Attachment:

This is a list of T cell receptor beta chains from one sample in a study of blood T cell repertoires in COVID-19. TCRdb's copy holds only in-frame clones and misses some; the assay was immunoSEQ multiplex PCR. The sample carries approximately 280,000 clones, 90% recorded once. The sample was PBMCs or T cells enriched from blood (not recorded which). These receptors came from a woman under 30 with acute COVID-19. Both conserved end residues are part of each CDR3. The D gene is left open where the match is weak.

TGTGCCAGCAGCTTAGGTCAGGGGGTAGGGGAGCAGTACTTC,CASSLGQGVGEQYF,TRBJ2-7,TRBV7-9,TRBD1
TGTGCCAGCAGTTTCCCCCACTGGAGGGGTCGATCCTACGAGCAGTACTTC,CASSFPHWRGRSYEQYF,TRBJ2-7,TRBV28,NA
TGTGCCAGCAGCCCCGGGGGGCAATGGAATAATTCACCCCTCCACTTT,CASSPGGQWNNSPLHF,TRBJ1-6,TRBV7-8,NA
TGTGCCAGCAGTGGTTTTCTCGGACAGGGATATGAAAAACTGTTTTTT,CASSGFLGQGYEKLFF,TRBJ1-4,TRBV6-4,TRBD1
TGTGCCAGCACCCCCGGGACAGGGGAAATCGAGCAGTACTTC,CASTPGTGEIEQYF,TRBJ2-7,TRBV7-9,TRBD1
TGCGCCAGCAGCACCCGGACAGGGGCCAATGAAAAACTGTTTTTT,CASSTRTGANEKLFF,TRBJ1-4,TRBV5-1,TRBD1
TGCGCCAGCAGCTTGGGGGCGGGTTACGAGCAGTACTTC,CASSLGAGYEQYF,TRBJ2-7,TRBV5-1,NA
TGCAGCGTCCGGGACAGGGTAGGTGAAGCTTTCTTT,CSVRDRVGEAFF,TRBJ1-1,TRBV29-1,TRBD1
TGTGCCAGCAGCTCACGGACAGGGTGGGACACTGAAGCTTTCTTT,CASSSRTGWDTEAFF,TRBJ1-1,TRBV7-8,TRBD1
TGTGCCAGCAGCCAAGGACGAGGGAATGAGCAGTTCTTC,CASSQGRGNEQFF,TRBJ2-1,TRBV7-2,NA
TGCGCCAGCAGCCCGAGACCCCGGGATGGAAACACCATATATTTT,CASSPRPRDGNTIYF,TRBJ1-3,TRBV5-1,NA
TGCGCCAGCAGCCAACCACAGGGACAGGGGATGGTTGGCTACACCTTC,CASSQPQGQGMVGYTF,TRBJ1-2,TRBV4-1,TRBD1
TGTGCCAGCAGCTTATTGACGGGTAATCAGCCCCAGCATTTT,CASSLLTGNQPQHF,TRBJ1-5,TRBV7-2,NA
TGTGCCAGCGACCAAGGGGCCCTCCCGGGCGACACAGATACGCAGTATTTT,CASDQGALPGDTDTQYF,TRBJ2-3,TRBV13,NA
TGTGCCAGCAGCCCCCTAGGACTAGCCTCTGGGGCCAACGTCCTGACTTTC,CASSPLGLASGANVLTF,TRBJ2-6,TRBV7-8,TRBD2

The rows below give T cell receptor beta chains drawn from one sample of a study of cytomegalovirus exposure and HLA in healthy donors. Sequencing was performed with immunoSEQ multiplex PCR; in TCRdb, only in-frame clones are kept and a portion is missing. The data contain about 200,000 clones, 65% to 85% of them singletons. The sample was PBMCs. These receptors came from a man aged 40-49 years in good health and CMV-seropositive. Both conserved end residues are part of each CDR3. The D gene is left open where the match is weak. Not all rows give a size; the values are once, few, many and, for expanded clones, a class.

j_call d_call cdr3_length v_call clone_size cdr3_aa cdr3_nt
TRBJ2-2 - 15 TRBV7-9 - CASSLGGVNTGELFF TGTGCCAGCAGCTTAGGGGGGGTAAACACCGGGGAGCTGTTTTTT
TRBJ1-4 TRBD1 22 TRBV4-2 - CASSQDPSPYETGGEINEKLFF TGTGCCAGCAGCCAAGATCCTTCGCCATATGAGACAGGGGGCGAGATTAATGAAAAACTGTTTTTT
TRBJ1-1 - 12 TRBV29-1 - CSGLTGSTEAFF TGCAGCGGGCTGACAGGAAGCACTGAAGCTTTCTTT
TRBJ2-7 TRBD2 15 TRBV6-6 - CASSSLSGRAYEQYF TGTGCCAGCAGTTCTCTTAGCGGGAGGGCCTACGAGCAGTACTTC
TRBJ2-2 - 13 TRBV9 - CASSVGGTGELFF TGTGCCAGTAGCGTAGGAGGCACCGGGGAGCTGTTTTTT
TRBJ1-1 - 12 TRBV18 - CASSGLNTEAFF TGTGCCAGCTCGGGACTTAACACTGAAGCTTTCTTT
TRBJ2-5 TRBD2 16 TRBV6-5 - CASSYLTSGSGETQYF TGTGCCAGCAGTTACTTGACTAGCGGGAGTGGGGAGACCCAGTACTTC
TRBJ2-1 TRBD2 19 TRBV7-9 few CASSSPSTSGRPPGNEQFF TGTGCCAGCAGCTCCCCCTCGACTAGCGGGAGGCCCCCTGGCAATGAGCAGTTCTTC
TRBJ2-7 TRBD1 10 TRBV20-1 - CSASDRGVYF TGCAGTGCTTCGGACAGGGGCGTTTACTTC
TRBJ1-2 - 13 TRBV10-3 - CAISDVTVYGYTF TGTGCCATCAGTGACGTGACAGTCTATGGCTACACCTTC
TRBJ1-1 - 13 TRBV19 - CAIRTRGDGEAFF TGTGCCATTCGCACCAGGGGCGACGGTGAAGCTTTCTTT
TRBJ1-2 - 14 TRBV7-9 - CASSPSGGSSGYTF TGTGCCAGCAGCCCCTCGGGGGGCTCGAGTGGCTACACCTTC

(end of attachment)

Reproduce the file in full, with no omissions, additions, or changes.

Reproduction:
This is a list of T cell receptor beta chains from one sample in a study of blood T cell repertoires in COVID-19. TCRdb's copy holds only in-frame clones and misses some; the assay was immunoSEQ multiplex PCR. The sample carries approximately 280,000 clones, 90% recorded once. The sample was PBMCs or T cells enriched from blood (not recorded which). These receptors came from a woman under 30 with acute COVID-19. Both conserved end residues are part of each CDR3. The D gene is left open where the match is weak.

TGTGCCAGCAGCTTAGGTCAGGGGGTAGGGGAGCAGTACTTC,CASSLGQGVGEQYF,TRBJ2-7,TRBV7-9,TRBD1
TGTGCCAGCAGTTTCCCCCACTGGAGGGGTCGATCCTACGAGCAGTACTTC,CASSFPHWRGRSYEQYF,TRBJ2-7,TRBV28,NA
TGTGCCAGCAGCCCCGGGGGGCAATGGAATAATTCACCCCTCCACTTT,CASSPGGQWNNSPLHF,TRBJ1-6,TRBV7-8,NA
TGTGCCAGCAGTGGTTTTCTCGGACAGGGATATGAAAAACTGTTTTTT,CASSGFLGQGYEKLFF,TRBJ1-4,TRBV6-4,TRBD1
TGTGCCAGCACCCCCGGGACAGGGGAAATCGAGCAGTACTTC,CASTPGTGEIEQYF,TRBJ2-7,TRBV7-9,TRBD1
TGCGCCAGCAGCACCCGGACAGGGGCCAATGAAAAACTGTTTTTT,CASSTRTGANEKLFF,TRBJ1-4,TRBV5-1,TRBD1
TGCGCCAGCAGCTTGGGGGCGGGTTACGAGCAGTACTTC,CASSLGAGYEQYF,TRBJ2-7,TRBV5-1,NA
TGCAGCGTCCGGGACAGGGTAGGTGAAGCTTTCTTT,CSVRDRVGEAFF,TRBJ1-1,TRBV29-1,TRBD1
TGTGCCAGCAGCTCACGGACAGGGTGGGACACTGAAGCTTTCTTT,CASSSRTGWDTEAFF,TRBJ1-1,TRBV7-8,TRBD1
TGTGCCAGCAGCCAAGGACGAGGGAATGAGCAGTTCTTC,CASSQGRGNEQFF,TRBJ2-1,TRBV7-2,NA
TGCGCCAGCAGCCCGAGACCCCGGGATGGAAACACCATATATTTT,CASSPRPRDGNTIYF,TRBJ1-3,TRBV5-1,NA
TGCGCCAGCAGCCAACCACAGGGACAGGGGATGGTTGGCTACACCTTC,CASSQPQGQGMVGYTF,TRBJ1-2,TRBV4-1,TRBD1
TGTGCCAGCAGCTTATTGACGGGTAATCAGCCCCAGCATTTT,CASSLLTGNQPQHF,TRBJ1-5,TRBV7-2,NA
TGTGCCAGCGACCAAGGGGCCCTCCCGGGCGACACAGATACGCAGTATTTT,CASDQGALPGDTDTQYF,TRBJ2-3,TRBV13,NA
TGTGCCAGCAGCCCCCTAGGACTAGCCTCTGGGGCCAACGTCCTGACTTTC,CASSPLGLASGANVLTF,TRBJ2-6,TRBV7-8,TRBD2

The rows below give T cell receptor beta chains drawn from one sample of a study of cytomegalovirus exposure and HLA in healthy donors. Sequencing was performed with immunoSEQ multiplex PCR; in TCRdb, only in-frame clones are kept and a portion is missing. The data contain about 200,000 clones, 65% to 85% of them singletons. The sample was PBMCs. These receptors came from a man aged 40-49 years in good health and CMV-seropositive. Both conserved end residues are part of each CDR3. The D gene is left open where the match is weak. Not all rows give a size; the values are once, few, many and, for expanded clones, a class.

j_call d_call cdr3_length v_call clone_size cdr3_aa cdr3_nt
TRBJ2-2 - 15 TRBV7-9 - CASSLGGVNTGELFF TGTGCCAGCAGCTTAGGGGGGGTAAACACCGGGGAGCTGTTTTTT
TRBJ1-4 TRBD1 22 TRBV4-2 - CASSQDPSPYETGGEINEKLFF TGTGCCAGCAGCCAAGATCCTTCGCCATATGAGACAGGGGGCGAGATTAATGAAAAACTGTTTTTT
TRBJ1-1 - 12 TRBV29-1 - CSGLTGSTEAFF TGCAGCGGGCTGACAGGAAGCACTGAAGCTTTCTTT
TRBJ2-7 TRBD2 15 TRBV6-6 - CASSSLSGRAYEQYF TGTGCCAGCAGTTCTCTTAGCGGGAGGGCCTACGAGCAGTACTTC
TRBJ2-2 - 13 TRBV9 - CASSVGGTGELFF TGTGCCAGTAGCGTAGGAGGCACCGGGGAGCTGTTTTTT
TRBJ1-1 - 12 TRBV18 - CASSGLNTEAFF TGTGCCAGCTCGGGACTTAACACTGAAGCTTTCTTT
TRBJ2-5 TRBD2 16 TRBV6-5 - CASSYLTSGSGETQYF TGTGCCAGCAGTTACTTGACTAGCGGGAGTGGGGAGACCCAGTACTTC
TRBJ2-1 TRBD2 19 TRBV7-9 few CASSSPSTSGRPPGNEQFF TGTGCCAGCAGCTCCCCCTCGACTAGCGGGAGGCCCCCTGGCAATGAGCAGTTCTTC
TRBJ2-7 TRBD1 10 TRBV20-1 - CSASDRGVYF TGCAGTGCTTCGGACAGGGGCGTTTACTTC
TRBJ1-2 - 13 TRBV10-3 - CAISDVTVYGYTF TGTGCCATCAGTGACGTGACAGTCTATGGCTACACCTTC
TRBJ1-1 - 13 TRBV19 - CAIRTRGDGEAFF TGTGCCATTCGCACCAGGGGCGACGGTGAAGCTTTCTTT
TRBJ1-2 - 14 TRBV7-9 - CASSPSGGSSGYTF TGTGCCAGCAGCCCCTCGGGGGGCTCGAGTGGCTACACCTTC